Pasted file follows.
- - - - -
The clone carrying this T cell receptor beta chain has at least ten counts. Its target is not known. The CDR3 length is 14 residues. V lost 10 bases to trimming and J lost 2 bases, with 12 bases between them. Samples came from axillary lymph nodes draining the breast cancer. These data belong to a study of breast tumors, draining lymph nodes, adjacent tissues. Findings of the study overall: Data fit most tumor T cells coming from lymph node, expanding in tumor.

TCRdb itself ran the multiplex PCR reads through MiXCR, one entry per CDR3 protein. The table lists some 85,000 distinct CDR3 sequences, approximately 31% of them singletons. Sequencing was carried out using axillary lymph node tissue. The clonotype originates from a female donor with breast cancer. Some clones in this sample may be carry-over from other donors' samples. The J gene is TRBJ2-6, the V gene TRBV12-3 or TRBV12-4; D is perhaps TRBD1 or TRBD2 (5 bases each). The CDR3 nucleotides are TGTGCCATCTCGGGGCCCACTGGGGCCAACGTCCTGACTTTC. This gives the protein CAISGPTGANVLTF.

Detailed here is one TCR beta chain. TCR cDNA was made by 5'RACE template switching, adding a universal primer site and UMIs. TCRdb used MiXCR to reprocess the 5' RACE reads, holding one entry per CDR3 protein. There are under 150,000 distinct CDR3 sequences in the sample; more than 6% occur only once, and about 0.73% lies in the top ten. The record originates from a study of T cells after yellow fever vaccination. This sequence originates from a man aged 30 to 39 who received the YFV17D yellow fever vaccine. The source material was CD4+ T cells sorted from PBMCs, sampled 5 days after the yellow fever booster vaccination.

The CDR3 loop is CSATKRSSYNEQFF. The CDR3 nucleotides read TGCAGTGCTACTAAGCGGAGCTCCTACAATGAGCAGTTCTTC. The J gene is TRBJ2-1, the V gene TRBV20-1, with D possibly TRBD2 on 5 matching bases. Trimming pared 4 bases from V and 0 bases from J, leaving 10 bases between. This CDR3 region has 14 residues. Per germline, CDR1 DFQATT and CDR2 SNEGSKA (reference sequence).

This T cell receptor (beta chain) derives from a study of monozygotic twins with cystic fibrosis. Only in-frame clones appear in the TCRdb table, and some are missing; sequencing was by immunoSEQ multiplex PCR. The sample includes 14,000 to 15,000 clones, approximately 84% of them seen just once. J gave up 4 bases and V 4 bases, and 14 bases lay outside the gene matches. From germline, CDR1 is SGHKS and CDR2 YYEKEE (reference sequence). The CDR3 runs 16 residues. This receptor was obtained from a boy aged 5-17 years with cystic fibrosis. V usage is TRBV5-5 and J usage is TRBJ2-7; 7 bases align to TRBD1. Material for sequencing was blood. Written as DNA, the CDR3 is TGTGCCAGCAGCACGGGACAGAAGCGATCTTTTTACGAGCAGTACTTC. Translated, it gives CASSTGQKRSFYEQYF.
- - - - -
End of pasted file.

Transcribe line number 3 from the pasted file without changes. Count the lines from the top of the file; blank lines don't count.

Detailed here is one TCR beta chain. TCR cDNA was made by 5'RACE template switching, adding a universal primer site and UMIs. TCRdb used MiXCR to reprocess the 5' RACE reads, holding one entry per CDR3 protein. There are under 150,000 distinct CDR3 sequences in the sample; more than 6% occur only once, and about 0.73% lies in the top ten. The record originates from a study of T cells after yellow fever vaccination. This sequence originates from a man aged 30 to 39 who received the YFV17D yellow fever vaccine. The source material was CD4+ T cells sorted from PBMCs, sampled 5 days after the yellow fever booster vaccination.